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Wagner Founder Prigozhin Admits He Was Behind Russia's Infamous Troll Farms

Wagner group founder Yevgeny Prigozhin. Artem Krasnov / Kommersant

The once publicity-averse founder of Russia's Wagner mercenary group, Yevgeny Prigozhin, has for the first time confirmed the widespread belief that he also founded the Internet Research Agency, better known as the network of troll farms used to push Kremlin propaganda narratives around the globe over the past decade.

"I was never just a financier of the Internet Research Agency. I invented it, I created it, I ran it for a long time," Prigozhin told journalists from Germany's Der Spiegel magazine, adding that he had set the organization up "to protect the Russian information space from boorish, aggressive anti-Russian propaganda by the West."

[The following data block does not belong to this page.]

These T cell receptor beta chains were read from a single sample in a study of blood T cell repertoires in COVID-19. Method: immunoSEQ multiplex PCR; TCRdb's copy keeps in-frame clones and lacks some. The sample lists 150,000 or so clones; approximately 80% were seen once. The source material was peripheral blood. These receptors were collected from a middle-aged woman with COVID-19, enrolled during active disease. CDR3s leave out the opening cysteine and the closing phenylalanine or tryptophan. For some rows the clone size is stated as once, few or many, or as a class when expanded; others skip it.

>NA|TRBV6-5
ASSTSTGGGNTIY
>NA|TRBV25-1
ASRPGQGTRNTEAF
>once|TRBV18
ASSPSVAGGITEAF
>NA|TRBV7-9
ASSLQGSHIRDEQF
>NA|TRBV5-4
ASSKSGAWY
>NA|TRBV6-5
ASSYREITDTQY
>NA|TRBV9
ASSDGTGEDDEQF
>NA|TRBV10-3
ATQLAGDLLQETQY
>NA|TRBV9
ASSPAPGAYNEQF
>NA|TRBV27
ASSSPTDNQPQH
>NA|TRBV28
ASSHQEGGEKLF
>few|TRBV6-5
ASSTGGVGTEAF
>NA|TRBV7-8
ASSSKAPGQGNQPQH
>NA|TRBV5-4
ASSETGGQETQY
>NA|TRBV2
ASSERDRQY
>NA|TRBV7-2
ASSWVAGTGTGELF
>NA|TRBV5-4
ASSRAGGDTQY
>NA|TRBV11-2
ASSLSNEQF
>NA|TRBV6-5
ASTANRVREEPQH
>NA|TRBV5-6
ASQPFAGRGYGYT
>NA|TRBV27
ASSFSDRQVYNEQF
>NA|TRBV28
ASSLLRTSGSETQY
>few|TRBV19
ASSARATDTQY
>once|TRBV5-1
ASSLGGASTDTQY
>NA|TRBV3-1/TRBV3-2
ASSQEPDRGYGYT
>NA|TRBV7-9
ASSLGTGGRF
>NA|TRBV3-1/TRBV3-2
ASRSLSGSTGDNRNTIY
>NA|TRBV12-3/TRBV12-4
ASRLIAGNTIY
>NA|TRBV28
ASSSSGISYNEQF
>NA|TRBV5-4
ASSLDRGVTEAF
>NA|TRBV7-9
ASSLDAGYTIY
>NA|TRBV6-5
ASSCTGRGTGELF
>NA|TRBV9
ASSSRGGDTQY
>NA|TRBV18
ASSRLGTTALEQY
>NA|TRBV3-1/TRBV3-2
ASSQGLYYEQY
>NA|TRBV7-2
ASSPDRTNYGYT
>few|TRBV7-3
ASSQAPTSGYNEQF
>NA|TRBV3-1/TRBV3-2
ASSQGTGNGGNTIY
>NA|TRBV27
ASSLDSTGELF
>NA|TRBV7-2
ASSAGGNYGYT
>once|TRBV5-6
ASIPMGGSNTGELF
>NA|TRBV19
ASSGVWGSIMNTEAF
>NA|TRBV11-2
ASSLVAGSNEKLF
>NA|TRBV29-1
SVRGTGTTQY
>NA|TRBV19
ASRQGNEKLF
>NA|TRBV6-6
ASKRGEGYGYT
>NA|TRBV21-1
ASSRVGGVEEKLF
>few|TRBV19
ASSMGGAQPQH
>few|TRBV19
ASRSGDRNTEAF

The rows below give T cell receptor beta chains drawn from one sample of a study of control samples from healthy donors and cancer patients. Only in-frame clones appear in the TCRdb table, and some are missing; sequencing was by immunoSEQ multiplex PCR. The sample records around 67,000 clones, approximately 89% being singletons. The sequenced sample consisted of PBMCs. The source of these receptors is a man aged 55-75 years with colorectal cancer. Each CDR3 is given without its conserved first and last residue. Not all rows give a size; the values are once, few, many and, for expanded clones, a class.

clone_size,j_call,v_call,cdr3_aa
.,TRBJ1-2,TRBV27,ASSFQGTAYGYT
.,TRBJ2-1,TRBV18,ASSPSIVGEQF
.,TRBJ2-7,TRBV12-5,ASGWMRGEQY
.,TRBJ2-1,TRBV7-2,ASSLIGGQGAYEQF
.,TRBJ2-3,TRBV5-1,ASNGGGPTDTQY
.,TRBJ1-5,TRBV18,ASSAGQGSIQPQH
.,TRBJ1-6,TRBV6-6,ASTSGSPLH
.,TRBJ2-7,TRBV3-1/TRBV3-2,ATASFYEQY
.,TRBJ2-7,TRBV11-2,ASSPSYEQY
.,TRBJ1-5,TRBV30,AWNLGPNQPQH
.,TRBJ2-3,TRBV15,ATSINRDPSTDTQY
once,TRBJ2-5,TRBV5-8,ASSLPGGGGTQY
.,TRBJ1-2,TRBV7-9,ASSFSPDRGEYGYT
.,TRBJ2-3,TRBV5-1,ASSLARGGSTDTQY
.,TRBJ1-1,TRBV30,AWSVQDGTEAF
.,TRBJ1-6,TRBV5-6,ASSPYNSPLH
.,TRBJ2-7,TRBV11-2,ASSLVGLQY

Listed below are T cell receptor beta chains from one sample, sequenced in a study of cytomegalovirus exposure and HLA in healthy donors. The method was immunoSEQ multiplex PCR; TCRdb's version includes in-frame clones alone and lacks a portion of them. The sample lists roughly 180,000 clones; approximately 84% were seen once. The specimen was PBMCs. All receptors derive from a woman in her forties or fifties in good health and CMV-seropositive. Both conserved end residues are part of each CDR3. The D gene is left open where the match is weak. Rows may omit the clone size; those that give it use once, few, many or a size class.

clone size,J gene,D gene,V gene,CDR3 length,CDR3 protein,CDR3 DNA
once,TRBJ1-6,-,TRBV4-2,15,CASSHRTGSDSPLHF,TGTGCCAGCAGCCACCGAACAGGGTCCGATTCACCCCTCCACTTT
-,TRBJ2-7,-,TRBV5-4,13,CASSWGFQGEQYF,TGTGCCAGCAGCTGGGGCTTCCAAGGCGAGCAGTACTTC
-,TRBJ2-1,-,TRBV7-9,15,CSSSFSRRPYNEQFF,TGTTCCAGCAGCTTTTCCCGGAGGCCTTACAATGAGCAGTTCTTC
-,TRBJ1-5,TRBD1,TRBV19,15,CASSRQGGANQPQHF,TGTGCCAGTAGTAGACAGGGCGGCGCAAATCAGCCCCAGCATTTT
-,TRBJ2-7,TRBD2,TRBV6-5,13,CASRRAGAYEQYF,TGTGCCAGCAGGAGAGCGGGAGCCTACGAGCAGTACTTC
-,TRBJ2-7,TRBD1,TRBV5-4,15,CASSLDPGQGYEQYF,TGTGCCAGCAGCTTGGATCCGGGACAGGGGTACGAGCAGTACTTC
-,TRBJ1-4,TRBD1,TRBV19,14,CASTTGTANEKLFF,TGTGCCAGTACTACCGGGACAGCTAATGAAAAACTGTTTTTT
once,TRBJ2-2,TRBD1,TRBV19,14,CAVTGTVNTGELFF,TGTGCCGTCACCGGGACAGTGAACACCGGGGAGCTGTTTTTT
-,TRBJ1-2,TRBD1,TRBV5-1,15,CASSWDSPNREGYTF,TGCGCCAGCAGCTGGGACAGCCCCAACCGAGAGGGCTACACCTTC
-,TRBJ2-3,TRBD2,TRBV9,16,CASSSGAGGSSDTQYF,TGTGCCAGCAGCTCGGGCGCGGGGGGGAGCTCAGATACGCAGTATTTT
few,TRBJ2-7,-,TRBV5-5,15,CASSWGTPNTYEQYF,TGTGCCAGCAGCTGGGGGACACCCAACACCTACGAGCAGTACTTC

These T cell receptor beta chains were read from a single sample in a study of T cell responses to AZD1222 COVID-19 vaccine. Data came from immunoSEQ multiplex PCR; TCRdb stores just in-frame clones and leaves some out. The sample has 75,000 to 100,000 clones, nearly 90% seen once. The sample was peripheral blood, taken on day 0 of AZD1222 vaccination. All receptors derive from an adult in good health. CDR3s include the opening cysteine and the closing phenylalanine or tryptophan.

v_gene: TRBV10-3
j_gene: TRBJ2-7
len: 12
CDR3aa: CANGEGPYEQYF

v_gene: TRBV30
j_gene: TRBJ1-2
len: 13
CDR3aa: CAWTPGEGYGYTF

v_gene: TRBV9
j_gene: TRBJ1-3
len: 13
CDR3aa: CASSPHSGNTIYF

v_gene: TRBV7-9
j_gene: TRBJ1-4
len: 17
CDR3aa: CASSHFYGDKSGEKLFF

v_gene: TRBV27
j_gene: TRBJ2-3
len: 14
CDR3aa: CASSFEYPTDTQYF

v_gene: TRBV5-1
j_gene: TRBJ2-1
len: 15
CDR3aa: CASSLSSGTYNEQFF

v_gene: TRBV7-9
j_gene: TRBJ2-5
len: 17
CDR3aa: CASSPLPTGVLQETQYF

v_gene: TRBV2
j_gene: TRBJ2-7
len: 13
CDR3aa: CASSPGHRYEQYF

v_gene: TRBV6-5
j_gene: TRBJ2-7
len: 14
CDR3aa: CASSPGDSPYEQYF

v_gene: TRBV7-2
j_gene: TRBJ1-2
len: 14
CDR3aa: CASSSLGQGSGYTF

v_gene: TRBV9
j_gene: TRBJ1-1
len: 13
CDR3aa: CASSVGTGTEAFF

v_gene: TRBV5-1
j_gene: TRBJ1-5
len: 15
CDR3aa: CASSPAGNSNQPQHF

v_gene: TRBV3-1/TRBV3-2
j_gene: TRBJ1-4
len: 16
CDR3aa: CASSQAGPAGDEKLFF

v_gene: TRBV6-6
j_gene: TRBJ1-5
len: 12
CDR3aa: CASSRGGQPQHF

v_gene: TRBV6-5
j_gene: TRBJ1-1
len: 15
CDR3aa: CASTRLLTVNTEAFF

Prigozhin's candid admission — not dissimilar to the one he made in September when he finally confirmed that he had founded the Wagner group — is surprising given that he has taken legal action against multiple journalists and media outlets who have referred to him in connection to Russian troll farms in the past.

The troll farm or troll factory, as the Internet Research Agency is referred to in the international press, is known to be based in St. Petersburg, but otherwise remains a shadowy organization despite efforts by multiple investigative journalists over the years to expose it to greater scrutiny.

According to the FBI, the Internet Research Agency undertook a massive disinformation campaign to influence the outcome of the 2016 U.S. presidential election, and in February 2021, it announced it was seeking Prigozhin on suspicion of conspiracy to defraud the United States, interfering in U.S. domestic politics and attempting to influence a presidential election, offering a cash reward of up to $250,000 for information that could lead to his arrest.

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